African swine fever is spreading throughout the regions of Eastern Europe. There’s been many cases identified in various countries so far: Hungary, Poland, Baltic states, Moldova, Bulgaria, the Czech Republic, Belarus, Russia, Ukraine, Georgia, Armenia and Azerbaijan. A few cases happened in Belgium, where anumber of dead swine infected with the aforementioned disease was found.
What is African swine fever, exactly?
African swine fever is a virus that infects both wild and domesticated swine alike. The virus is difficult to cure and is in most cases proven lethal. Clinically speaking, African swine fever is no different from the classical swine fever. That’s why any dead swine discovery must be reported to the enquiry point. Because the virus is only transmissible by blood, fluids that contain blood and tissues that contain blood, the spread of the virus is quite slow. African swine fever does not endanger domesticated animals and humans, even if they consume infected meat.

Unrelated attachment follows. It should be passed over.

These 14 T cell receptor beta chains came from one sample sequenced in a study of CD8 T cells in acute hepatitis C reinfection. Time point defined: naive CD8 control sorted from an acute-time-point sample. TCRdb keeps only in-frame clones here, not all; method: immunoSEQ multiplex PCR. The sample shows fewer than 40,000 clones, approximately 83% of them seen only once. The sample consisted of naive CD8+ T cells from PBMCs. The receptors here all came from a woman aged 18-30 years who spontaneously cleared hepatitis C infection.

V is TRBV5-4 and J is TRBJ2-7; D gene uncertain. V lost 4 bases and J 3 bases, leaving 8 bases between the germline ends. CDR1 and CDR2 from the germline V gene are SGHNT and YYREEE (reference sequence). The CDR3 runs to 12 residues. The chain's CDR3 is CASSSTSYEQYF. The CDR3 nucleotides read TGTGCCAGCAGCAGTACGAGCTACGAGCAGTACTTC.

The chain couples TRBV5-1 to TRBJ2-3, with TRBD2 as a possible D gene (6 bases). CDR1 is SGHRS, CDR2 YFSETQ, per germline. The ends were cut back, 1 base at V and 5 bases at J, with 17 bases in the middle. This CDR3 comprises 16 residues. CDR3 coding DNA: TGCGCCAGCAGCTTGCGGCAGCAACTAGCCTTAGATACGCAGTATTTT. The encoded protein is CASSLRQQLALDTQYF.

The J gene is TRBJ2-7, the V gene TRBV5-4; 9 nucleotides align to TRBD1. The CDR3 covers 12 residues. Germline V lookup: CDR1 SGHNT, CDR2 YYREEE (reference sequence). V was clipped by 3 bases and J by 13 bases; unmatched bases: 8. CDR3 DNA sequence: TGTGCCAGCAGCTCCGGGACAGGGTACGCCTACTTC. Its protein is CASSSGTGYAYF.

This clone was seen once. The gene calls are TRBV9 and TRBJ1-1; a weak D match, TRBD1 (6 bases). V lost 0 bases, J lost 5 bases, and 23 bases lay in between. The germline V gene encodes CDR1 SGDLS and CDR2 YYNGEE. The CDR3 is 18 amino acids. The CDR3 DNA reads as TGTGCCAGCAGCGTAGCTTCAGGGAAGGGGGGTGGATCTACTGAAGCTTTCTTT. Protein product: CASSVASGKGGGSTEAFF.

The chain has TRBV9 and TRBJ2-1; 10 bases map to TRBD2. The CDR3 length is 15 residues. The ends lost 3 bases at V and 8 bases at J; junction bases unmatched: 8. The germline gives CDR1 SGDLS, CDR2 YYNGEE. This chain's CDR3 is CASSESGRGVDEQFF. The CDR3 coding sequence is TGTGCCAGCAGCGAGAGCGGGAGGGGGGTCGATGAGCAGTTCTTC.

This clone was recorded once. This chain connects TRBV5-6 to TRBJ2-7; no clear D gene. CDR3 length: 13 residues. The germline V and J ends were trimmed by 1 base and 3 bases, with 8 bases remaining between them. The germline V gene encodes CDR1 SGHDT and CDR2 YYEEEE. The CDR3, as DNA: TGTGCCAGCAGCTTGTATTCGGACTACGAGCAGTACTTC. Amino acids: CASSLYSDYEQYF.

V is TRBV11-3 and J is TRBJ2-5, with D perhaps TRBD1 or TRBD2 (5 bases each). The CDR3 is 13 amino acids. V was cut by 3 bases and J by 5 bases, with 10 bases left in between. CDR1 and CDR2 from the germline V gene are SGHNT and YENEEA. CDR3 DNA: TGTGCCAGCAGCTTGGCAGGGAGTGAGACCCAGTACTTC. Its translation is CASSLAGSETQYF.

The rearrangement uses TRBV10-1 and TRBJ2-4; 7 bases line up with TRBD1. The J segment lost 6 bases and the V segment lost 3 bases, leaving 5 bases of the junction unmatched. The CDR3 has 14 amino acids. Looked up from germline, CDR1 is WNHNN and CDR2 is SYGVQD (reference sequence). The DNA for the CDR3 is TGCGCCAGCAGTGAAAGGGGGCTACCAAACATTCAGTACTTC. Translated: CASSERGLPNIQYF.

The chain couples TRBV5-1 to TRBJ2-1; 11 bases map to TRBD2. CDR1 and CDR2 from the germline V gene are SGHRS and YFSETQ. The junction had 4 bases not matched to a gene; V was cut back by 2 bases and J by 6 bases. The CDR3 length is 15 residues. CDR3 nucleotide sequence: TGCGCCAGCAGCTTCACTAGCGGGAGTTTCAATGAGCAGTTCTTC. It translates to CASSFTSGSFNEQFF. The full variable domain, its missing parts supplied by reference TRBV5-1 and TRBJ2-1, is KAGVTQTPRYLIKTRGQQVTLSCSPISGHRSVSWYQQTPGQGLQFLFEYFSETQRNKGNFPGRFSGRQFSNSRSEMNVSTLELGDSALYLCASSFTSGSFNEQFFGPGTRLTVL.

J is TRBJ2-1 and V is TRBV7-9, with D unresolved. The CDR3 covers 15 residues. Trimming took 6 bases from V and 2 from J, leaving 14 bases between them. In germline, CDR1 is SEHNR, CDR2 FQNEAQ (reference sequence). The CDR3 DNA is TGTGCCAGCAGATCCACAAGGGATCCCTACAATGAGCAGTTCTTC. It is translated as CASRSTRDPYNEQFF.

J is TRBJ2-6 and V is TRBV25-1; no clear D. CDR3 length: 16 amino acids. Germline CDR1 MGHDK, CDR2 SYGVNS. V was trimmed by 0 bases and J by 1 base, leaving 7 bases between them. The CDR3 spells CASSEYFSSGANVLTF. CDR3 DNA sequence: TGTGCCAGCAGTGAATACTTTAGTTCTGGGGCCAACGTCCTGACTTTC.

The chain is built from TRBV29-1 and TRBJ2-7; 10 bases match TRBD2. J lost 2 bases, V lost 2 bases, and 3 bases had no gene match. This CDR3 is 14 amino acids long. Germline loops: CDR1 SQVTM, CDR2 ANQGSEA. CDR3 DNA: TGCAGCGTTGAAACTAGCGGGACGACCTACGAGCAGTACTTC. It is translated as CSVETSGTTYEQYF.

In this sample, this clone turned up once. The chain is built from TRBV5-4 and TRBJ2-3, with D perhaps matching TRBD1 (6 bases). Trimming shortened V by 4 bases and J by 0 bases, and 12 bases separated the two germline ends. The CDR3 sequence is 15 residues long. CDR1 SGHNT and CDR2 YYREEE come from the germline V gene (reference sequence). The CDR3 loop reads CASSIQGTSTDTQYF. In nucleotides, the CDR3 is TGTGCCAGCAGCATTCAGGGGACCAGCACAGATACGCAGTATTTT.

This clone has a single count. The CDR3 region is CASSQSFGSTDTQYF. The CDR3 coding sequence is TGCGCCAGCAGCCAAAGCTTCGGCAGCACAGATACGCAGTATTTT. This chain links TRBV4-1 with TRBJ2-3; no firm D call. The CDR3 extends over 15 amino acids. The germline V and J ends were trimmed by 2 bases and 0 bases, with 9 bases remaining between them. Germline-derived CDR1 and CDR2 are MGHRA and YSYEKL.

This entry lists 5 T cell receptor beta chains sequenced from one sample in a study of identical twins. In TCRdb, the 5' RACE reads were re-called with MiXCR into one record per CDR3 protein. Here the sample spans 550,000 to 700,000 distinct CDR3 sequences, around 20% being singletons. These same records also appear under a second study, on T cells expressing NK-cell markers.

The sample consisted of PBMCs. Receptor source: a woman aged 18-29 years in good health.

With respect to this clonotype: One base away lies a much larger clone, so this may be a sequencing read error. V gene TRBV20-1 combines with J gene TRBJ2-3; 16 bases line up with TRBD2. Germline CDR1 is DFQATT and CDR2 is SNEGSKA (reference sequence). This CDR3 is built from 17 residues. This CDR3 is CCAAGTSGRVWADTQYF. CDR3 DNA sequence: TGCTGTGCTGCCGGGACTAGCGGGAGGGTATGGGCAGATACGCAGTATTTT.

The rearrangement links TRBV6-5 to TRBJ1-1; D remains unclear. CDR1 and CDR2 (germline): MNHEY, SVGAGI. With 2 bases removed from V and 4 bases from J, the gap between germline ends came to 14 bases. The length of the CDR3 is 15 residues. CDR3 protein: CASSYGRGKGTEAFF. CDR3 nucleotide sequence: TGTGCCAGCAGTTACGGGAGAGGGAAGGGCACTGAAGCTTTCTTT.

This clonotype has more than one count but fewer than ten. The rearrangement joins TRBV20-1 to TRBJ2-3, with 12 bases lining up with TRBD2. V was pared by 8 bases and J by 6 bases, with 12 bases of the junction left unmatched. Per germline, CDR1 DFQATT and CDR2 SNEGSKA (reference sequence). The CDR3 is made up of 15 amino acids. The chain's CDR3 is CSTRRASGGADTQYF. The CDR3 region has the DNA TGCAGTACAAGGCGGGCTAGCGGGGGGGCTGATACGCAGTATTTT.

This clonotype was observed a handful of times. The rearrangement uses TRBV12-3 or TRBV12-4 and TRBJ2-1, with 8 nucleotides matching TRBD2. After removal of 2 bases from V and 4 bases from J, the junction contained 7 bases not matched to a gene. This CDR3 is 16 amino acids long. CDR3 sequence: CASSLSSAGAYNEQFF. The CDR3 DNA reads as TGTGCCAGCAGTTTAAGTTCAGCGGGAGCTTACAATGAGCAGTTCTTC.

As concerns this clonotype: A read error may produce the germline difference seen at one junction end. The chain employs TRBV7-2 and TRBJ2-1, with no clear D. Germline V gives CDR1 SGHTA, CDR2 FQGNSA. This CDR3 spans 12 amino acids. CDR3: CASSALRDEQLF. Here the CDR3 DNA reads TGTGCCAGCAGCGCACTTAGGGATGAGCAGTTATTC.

What should the hunters look out for?
Hunters must follow the health status and population count of wild swine in their hunting area. If a dead animal is found, the discovery and the exact location of the body have to be immediately reported to the enquiry point. If needed, the hunter must personally accompany the responders to the body of the animal because it presents a threat of infection to other swine in the area. If the hunter is accompanied by a hunting dog, the hound should not at any point make a physical contact with the swine.
When the hunter returns from the hunt, all the equipment used has to be thoroughly disinfected to prevent the spread of the virus into their home. Those hunters who are also pig breeders must wash themselves and have a change of clothing and footwear before entering the swine pen or the barnyard. If the hunter has been hunting in foreign countries, especially in those that already had identified cases of African swine fever, the hunter should not bring home animal products such as hunting trophies, raw material and food stuff because they pose a threat to the hunter’s domestic environment. Household waste should not be fed to the wild or domesticated swine. Pigskin, internal organs and bones of wild and domesticated swine should not be brought to wildlife feeding stations.
Every person who has a pen with wild swine has to make sure that domesticated swine does not come into physical contact with wild swine because the entire group of animals inside the pen could be infected.